As one might observe rather quickly, most of my posts (as of 2020) tend to be reviews of books, music, or movies and I rate them on a 1-3 scale. If you’ve spent any time with me in person, you might’ve heard a frequent expression (borne out of frustration) at the way people tend to rate things. While sites like Yelp, Google, and Facebook offer a 1-5 star rating, in my experience, people tend to rate things on a much smaller scale: As though the person in charge of the thing/place/experience is either Hitler or Jesus.
For example, this is a negative (1 star) review for a fairly popular restaurant here in Idaho:
“Absolutely, positively the worst dining experience we’ve had in over 20 years.”
Contrast these with a positive review (5-star):
“There is no better Mexican food!”
While there is usually some delineation in the actual review content, it’s much more common to see a 1 or 5-star rating than somewhere in between. I think a component of this is the fact that people are asked to first rate their experience and then talk about it (it’s easier to get people to rate than to write). If, after writing a review, they were prompted to re-evaluate their score, I suspect there would we more nuance.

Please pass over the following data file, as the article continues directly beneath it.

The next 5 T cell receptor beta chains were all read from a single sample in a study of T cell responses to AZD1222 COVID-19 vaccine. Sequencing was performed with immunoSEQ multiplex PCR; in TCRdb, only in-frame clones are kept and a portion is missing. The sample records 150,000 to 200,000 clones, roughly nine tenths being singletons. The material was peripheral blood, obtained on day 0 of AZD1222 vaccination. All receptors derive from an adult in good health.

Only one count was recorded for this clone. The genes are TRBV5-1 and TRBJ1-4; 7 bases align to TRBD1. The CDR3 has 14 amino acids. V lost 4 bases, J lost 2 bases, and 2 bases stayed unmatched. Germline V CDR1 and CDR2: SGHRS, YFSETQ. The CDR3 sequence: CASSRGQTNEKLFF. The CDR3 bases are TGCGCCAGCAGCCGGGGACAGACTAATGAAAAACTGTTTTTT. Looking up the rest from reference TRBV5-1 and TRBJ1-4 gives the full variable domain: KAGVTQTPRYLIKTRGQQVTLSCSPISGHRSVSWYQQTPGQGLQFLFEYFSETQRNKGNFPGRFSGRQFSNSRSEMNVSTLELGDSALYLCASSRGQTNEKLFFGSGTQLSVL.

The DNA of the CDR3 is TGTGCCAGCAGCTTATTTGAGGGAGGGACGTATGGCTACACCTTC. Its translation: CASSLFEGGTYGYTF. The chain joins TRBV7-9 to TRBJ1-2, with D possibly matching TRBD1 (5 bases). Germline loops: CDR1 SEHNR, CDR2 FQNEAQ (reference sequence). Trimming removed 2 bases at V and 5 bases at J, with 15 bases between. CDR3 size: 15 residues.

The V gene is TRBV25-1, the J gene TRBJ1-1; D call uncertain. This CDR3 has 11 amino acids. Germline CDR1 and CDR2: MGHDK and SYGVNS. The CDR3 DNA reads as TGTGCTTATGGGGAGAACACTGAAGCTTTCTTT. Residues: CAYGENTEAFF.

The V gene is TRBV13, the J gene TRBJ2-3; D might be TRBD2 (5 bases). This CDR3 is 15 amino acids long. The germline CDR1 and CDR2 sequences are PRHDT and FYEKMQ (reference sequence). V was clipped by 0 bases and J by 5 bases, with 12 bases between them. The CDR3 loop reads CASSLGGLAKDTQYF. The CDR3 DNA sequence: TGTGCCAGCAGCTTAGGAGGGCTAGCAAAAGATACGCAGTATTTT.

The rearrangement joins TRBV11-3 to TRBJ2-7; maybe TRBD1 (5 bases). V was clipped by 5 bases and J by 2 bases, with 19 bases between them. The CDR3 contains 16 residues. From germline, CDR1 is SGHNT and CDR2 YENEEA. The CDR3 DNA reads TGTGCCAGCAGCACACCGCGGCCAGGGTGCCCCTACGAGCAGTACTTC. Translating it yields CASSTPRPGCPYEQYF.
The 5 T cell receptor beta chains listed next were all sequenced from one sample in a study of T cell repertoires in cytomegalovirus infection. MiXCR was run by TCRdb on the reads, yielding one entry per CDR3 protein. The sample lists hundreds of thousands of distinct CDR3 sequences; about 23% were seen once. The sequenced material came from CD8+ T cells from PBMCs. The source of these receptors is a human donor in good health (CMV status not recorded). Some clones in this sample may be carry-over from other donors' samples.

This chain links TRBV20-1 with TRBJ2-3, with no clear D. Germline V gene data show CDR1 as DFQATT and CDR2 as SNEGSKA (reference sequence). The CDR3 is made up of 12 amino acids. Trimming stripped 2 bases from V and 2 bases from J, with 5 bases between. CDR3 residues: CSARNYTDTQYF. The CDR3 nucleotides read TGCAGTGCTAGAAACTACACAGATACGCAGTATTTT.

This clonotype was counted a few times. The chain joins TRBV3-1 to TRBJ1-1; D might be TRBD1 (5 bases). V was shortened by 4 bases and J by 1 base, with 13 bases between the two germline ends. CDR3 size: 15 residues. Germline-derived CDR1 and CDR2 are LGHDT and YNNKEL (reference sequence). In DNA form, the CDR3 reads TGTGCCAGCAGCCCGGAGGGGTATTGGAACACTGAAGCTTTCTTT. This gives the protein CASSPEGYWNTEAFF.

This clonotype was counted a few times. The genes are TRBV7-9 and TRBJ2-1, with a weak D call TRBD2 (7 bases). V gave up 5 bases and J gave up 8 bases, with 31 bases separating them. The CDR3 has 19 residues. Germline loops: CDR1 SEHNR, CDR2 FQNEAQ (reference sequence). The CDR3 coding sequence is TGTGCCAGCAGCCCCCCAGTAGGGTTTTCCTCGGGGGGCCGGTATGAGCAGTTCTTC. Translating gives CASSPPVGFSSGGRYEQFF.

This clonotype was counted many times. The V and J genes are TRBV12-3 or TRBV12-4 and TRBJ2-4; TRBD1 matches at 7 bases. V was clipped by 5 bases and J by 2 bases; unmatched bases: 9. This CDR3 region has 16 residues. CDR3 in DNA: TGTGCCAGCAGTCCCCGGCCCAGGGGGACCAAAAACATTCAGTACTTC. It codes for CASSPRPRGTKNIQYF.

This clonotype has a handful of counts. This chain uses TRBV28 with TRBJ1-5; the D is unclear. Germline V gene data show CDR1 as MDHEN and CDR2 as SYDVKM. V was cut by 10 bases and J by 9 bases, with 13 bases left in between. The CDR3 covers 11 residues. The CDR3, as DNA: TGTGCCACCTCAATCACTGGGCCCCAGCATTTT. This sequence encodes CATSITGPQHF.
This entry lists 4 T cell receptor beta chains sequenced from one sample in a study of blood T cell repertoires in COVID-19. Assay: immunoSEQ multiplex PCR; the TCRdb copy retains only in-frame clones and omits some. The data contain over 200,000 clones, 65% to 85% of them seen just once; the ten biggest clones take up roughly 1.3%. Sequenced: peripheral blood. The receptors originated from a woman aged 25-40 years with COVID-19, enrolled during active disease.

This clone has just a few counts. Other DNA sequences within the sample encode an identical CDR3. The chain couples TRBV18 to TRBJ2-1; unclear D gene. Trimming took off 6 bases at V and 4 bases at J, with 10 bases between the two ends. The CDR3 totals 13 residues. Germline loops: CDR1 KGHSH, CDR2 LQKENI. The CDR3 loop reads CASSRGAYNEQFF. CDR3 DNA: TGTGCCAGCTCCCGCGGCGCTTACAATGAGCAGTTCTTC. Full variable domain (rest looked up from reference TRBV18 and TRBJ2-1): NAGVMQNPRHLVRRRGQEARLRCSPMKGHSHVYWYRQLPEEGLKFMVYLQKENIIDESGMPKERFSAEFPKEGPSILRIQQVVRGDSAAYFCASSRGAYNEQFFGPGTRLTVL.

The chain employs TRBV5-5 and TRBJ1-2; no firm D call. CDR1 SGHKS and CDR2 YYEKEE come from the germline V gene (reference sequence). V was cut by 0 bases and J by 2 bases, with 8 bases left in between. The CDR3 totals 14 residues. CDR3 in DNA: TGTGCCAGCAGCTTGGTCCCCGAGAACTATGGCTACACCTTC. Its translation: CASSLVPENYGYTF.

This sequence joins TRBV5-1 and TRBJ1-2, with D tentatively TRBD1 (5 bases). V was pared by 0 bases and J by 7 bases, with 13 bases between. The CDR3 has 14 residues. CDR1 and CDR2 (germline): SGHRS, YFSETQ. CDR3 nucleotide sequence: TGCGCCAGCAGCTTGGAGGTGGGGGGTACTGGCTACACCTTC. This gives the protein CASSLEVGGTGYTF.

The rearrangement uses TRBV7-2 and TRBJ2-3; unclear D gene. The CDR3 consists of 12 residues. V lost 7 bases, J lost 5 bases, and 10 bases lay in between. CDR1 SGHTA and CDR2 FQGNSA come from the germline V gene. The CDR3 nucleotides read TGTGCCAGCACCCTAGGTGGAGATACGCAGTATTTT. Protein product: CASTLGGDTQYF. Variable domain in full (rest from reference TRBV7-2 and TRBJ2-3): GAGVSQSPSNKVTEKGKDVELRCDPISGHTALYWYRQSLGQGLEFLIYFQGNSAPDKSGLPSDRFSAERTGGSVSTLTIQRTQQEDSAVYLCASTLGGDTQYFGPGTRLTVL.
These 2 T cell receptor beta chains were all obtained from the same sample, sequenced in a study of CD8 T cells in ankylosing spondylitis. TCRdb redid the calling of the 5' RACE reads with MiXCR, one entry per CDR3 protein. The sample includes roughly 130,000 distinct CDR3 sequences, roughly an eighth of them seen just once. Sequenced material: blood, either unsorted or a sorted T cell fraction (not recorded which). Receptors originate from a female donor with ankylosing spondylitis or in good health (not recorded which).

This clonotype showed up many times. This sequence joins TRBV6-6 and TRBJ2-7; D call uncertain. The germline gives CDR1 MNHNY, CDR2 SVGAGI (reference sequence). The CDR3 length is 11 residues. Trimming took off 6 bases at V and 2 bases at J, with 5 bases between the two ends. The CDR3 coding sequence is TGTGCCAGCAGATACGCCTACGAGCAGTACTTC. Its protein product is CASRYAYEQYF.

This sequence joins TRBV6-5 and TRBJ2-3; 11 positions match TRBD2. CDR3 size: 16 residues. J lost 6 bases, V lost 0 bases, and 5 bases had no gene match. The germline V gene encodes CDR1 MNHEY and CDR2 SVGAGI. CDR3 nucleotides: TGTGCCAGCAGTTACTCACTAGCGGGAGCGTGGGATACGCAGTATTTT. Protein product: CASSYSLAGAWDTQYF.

This brings me to the way in which I’ve chosen to rate the things I review:
1 – It was OK.
2 – Pretty Good…
3 – Great!
As of June of 2020, I’ve only once had a rating that didn’t fit into this range (I couldn’t finish the book) and I simply rated it NaN/3 (note for non-programmers: